Two Rabbis Speak
Rabbi Arik Ascherman shared with us on Saturday afternoon and I came to really appreciate his depth of religious conviction and the power of his social justice witness. Ark has been to Seattle several times on behalf of his organization, Rabbis for Human Rights. He described a wild scene near a checkpoint where he put himself between a young Palestinian boy and Israeli guns. The boy later said he was saved by a tall man in a kepa, which was the first time he'd ever met a Jew who cared about Palestinians.
Asherman described to us his upbringing in the U.S. in which he learned that being a Jew meant being concerned about human rights and social justice. He had two shocks when he came to Israel years ago. First was how hard it was to find a bagel. Second was that fewer Jews than he thought were interested in the importance of human rights for all.
Secular Jews tend to be more interested in human rights, Ascherman indicated, and religious Jews (who tend to be conservative) are more often "particularists" who believe that God's interest in well-being for humans is intended only for his Chosen People. The purpose of Rabbis for Human Rights, which includes hundreds of rabbis in Israel, is to promote the foundational Israeli values of freedom, justice and peace in contemporary Israel.
To Ascherman both sides have work to do to make peace. Palestinians must learn that violence destroys the peace process. Israelis must learn likewise that settlements destroy the peace process. Clearly Ascherman feels as well that Israeli Judaism must get back in touch with the Talmudic tradition that mandates a person allow themselves to be killed before killing an innocent person. He feels the best way to create peace is to build a truly just society. Thank God for the Rabbi Arik Aschermans of the world.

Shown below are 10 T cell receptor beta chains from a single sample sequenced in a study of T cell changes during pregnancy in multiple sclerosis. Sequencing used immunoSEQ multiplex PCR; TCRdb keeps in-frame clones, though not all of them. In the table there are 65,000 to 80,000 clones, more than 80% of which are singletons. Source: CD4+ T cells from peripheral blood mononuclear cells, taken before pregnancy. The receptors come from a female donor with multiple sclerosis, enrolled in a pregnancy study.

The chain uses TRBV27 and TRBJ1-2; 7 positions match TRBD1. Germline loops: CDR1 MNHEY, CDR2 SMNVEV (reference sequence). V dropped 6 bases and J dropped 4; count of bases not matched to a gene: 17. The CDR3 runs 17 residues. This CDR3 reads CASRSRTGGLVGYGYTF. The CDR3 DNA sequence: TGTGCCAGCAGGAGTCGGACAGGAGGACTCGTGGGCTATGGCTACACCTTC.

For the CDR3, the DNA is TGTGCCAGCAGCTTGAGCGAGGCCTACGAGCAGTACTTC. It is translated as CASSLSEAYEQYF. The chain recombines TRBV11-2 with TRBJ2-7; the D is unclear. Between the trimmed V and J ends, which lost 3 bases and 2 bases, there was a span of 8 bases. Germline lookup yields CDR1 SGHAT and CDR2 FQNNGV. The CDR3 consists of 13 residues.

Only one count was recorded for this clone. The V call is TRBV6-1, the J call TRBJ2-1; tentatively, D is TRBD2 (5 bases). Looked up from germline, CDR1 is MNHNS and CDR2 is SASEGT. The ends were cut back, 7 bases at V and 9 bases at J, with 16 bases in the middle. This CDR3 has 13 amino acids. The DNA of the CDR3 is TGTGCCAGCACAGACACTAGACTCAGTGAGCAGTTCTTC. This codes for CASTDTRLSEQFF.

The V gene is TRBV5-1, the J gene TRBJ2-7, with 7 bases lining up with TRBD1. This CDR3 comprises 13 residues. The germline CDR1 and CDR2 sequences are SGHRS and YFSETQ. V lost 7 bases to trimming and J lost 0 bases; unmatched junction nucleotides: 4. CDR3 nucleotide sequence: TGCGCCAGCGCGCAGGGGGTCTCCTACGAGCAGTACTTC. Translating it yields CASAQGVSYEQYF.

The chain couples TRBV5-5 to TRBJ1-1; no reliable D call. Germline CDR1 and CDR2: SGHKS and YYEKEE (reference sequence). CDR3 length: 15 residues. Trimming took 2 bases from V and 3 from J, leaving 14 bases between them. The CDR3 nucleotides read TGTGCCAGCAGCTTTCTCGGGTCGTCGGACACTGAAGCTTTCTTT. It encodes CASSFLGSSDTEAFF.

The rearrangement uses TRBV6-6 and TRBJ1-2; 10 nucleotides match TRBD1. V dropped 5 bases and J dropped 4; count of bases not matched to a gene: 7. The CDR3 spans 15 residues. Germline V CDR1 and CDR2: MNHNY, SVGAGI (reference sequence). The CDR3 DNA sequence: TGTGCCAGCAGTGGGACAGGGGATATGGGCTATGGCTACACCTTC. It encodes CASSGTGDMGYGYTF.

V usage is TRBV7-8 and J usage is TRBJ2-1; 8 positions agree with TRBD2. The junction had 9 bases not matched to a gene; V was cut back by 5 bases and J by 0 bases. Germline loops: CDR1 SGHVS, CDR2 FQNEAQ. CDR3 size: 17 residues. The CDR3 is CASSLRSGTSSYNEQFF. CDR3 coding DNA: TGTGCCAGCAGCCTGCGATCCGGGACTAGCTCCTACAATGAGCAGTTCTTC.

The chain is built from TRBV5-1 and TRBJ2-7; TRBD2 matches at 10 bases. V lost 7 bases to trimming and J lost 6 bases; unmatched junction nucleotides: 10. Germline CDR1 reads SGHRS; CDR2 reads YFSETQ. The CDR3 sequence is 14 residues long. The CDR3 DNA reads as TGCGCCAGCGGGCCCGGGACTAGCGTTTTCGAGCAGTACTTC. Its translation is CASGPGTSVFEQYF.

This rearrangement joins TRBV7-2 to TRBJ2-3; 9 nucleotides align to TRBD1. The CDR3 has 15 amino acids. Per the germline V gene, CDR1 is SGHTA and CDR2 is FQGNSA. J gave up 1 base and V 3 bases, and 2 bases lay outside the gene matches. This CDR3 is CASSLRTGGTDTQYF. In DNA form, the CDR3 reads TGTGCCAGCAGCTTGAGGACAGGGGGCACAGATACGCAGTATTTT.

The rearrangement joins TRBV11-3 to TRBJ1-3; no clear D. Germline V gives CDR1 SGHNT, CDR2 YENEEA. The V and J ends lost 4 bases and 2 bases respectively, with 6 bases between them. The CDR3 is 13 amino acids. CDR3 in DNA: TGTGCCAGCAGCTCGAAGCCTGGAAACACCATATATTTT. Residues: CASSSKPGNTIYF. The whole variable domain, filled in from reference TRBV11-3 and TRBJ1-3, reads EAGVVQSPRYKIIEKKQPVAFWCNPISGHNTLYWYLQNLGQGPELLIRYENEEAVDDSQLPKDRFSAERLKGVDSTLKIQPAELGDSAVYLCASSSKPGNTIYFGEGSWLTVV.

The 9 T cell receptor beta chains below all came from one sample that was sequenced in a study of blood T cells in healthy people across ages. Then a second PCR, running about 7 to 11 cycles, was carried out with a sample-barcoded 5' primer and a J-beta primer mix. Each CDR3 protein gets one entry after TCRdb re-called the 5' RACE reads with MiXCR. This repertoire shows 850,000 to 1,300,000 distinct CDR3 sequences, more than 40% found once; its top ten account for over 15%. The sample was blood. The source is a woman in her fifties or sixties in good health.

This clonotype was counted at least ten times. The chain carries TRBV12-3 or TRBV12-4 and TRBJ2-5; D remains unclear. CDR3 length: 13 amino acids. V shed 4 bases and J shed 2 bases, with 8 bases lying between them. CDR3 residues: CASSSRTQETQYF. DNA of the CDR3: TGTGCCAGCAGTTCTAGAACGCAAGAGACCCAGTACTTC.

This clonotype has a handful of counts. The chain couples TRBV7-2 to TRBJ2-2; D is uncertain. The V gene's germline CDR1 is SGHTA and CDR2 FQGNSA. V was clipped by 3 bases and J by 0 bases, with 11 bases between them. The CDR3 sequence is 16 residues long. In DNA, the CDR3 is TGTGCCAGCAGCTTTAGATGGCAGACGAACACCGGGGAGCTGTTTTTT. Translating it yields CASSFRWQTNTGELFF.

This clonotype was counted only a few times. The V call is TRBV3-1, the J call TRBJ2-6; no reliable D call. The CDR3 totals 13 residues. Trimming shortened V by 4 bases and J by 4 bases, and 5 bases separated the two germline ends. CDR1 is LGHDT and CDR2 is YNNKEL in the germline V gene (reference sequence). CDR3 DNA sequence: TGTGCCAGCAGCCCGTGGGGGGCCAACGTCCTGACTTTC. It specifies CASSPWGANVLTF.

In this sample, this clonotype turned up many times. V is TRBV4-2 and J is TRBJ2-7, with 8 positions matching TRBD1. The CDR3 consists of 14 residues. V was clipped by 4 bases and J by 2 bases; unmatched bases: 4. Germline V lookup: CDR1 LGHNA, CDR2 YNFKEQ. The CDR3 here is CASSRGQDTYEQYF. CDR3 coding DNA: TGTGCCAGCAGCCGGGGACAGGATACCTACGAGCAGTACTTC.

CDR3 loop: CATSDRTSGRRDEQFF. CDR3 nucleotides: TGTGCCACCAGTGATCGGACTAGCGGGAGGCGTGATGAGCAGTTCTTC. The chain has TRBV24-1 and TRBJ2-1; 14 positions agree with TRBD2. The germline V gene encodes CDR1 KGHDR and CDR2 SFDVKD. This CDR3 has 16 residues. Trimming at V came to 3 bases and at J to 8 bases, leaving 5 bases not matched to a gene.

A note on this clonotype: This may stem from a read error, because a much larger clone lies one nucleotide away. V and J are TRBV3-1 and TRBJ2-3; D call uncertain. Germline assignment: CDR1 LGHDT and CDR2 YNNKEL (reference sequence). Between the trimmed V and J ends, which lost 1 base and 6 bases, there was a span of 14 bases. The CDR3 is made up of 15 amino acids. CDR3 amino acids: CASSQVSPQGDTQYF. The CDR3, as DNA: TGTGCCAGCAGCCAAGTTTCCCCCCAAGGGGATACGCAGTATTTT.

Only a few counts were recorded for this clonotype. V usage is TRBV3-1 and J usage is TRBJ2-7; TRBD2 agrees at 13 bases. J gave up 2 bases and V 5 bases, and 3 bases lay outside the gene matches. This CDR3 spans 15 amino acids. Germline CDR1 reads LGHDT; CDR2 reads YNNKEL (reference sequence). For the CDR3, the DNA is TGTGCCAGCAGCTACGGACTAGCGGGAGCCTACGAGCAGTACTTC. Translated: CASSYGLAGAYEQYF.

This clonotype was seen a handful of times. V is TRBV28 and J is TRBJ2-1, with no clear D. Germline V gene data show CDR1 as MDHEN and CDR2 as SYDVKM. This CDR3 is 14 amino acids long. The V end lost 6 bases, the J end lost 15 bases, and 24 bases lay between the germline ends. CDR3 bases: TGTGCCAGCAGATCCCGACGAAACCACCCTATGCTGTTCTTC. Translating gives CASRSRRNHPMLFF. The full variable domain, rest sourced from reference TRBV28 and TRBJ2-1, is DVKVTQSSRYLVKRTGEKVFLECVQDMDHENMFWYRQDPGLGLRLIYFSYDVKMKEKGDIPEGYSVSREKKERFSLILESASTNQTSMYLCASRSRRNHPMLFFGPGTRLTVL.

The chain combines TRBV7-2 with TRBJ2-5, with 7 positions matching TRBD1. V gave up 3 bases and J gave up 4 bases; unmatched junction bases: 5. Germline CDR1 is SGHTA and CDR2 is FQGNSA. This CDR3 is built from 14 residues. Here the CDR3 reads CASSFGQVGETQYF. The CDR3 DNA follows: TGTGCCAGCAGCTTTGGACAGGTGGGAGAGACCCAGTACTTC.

After meeting with Rabbi Ascherman we attended synagogue, led by the first ordained female rabbi in Israel (wish I remembered her name). Jet lag was kicking in, though, and to be honest my Hebrew is so poor I couldn't keep up with the service at all. Afterwards we joined Rabbi Barry, his wife Julie and their three beautiful young daughters for Shabbat dinner. My first ever in a Jewish household.
I think Barry and Julie's perspectives on peace were a little more mainstream Israeli. Barry's feeling is that Israel has never provoked the Palestinians, but that it has always been the Palestinians who initiated conflict. Hank Landau, one of our little group of four at the Shabbat dinner, pointed out the problem of the settlements, themselves a provocation. From that we launched into a heated but friendly conversation about peace in Israel-Palestine. I wish I had a picture to share, but Barry reminded me that in their home they do not create anything on Sabbath, even a photo. Our group came away with an appreciation for the joys and pains of being Israeli.